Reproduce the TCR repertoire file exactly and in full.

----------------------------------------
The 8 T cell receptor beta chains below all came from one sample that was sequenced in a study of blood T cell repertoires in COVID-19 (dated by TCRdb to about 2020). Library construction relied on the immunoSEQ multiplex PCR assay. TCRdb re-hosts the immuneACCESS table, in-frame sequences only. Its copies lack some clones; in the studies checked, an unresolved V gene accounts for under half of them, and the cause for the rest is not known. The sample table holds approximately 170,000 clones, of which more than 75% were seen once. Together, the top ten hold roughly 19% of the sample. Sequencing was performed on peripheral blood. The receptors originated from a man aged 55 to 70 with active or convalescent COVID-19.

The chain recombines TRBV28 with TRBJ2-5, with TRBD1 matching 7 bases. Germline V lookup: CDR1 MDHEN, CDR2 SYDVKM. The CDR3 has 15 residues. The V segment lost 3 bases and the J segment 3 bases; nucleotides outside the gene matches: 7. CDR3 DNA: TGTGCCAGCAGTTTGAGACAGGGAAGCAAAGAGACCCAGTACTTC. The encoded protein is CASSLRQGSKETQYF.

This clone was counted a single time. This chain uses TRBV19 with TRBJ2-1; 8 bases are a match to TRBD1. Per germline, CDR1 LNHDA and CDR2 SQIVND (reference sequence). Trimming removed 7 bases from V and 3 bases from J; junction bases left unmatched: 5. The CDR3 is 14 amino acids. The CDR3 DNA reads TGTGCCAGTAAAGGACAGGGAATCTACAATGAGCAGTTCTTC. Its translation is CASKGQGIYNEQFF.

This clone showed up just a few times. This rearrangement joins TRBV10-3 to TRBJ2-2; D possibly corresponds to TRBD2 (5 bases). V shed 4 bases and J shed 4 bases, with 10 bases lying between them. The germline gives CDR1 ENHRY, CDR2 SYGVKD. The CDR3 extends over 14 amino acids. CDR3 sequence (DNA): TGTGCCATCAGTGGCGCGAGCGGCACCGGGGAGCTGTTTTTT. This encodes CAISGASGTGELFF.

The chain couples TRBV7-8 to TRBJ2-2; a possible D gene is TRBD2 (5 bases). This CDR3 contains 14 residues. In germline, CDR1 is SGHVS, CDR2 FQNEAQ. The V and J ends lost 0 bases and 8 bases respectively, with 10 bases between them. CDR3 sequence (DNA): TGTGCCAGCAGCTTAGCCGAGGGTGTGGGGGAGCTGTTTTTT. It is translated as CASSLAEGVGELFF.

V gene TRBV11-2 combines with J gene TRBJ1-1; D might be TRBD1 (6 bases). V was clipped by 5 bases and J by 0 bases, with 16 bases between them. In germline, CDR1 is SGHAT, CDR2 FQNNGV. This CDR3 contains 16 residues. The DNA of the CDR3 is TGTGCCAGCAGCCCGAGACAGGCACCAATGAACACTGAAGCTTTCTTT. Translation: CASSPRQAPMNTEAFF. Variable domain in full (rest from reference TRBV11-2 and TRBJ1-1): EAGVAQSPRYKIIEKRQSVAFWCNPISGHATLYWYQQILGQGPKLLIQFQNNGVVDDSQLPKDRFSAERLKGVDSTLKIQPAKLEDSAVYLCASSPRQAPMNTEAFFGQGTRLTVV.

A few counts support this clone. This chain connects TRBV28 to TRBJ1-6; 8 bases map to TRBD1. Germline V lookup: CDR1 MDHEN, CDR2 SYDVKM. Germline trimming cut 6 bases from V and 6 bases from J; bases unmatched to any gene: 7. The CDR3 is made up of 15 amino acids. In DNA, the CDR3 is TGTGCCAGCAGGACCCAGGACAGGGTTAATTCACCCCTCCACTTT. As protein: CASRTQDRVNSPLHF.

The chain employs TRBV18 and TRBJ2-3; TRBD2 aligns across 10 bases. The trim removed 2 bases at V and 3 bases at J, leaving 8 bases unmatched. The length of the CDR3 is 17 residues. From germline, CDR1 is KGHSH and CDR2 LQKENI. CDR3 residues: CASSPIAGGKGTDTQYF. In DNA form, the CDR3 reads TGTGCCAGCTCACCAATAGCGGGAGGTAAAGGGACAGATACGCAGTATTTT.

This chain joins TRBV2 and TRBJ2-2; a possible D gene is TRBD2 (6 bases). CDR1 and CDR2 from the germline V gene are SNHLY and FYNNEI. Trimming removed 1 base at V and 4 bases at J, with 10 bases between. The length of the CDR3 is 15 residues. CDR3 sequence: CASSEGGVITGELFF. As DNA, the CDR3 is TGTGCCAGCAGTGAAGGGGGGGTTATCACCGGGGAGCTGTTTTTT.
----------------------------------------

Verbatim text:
The 8 T cell receptor beta chains below all came from one sample that was sequenced in a study of blood T cell repertoires in COVID-19 (dated by TCRdb to about 2020). Library construction relied on the immunoSEQ multiplex PCR assay. TCRdb re-hosts the immuneACCESS table, in-frame sequences only. Its copies lack some clones; in the studies checked, an unresolved V gene accounts for under half of them, and the cause for the rest is not known. The sample table holds approximately 170,000 clones, of which more than 75% were seen once. Together, the top ten hold roughly 19% of the sample. Sequencing was performed on peripheral blood. The receptors originated from a man aged 55 to 70 with active or convalescent COVID-19.

The chain recombines TRBV28 with TRBJ2-5, with TRBD1 matching 7 bases. Germline V lookup: CDR1 MDHEN, CDR2 SYDVKM. The CDR3 has 15 residues. The V segment lost 3 bases and the J segment 3 bases; nucleotides outside the gene matches: 7. CDR3 DNA: TGTGCCAGCAGTTTGAGACAGGGAAGCAAAGAGACCCAGTACTTC. The encoded protein is CASSLRQGSKETQYF.

This clone was counted a single time. This chain uses TRBV19 with TRBJ2-1; 8 bases are a match to TRBD1. Per germline, CDR1 LNHDA and CDR2 SQIVND (reference sequence). Trimming removed 7 bases from V and 3 bases from J; junction bases left unmatched: 5. The CDR3 is 14 amino acids. The CDR3 DNA reads TGTGCCAGTAAAGGACAGGGAATCTACAATGAGCAGTTCTTC. Its translation is CASKGQGIYNEQFF.

This clone showed up just a few times. This rearrangement joins TRBV10-3 to TRBJ2-2; D possibly corresponds to TRBD2 (5 bases). V shed 4 bases and J shed 4 bases, with 10 bases lying between them. The germline gives CDR1 ENHRY, CDR2 SYGVKD. The CDR3 extends over 14 amino acids. CDR3 sequence (DNA): TGTGCCATCAGTGGCGCGAGCGGCACCGGGGAGCTGTTTTTT. This encodes CAISGASGTGELFF.

The chain couples TRBV7-8 to TRBJ2-2; a possible D gene is TRBD2 (5 bases). This CDR3 contains 14 residues. In germline, CDR1 is SGHVS, CDR2 FQNEAQ. The V and J ends lost 0 bases and 8 bases respectively, with 10 bases between them. CDR3 sequence (DNA): TGTGCCAGCAGCTTAGCCGAGGGTGTGGGGGAGCTGTTTTTT. It is translated as CASSLAEGVGELFF.

V gene TRBV11-2 combines with J gene TRBJ1-1; D might be TRBD1 (6 bases). V was clipped by 5 bases and J by 0 bases, with 16 bases between them. In germline, CDR1 is SGHAT, CDR2 FQNNGV. This CDR3 contains 16 residues. The DNA of the CDR3 is TGTGCCAGCAGCCCGAGACAGGCACCAATGAACACTGAAGCTTTCTTT. Translation: CASSPRQAPMNTEAFF. Variable domain in full (rest from reference TRBV11-2 and TRBJ1-1): EAGVAQSPRYKIIEKRQSVAFWCNPISGHATLYWYQQILGQGPKLLIQFQNNGVVDDSQLPKDRFSAERLKGVDSTLKIQPAKLEDSAVYLCASSPRQAPMNTEAFFGQGTRLTVV.

A few counts support this clone. This chain connects TRBV28 to TRBJ1-6; 8 bases map to TRBD1. Germline V lookup: CDR1 MDHEN, CDR2 SYDVKM. Germline trimming cut 6 bases from V and 6 bases from J; bases unmatched to any gene: 7. The CDR3 is made up of 15 amino acids. In DNA, the CDR3 is TGTGCCAGCAGGACCCAGGACAGGGTTAATTCACCCCTCCACTTT. As protein: CASRTQDRVNSPLHF.

The chain employs TRBV18 and TRBJ2-3; TRBD2 aligns across 10 bases. The trim removed 2 bases at V and 3 bases at J, leaving 8 bases unmatched. The length of the CDR3 is 17 residues. From germline, CDR1 is KGHSH and CDR2 LQKENI. CDR3 residues: CASSPIAGGKGTDTQYF. In DNA form, the CDR3 reads TGTGCCAGCTCACCAATAGCGGGAGGTAAAGGGACAGATACGCAGTATTTT.

This chain joins TRBV2 and TRBJ2-2; a possible D gene is TRBD2 (6 bases). CDR1 and CDR2 from the germline V gene are SNHLY and FYNNEI. Trimming removed 1 base at V and 4 bases at J, with 10 bases between. The length of the CDR3 is 15 residues. CDR3 sequence: CASSEGGVITGELFF. As DNA, the CDR3 is TGTGCCAGCAGTGAAGGGGGGGTTATCACCGGGGAGCTGTTTTTT.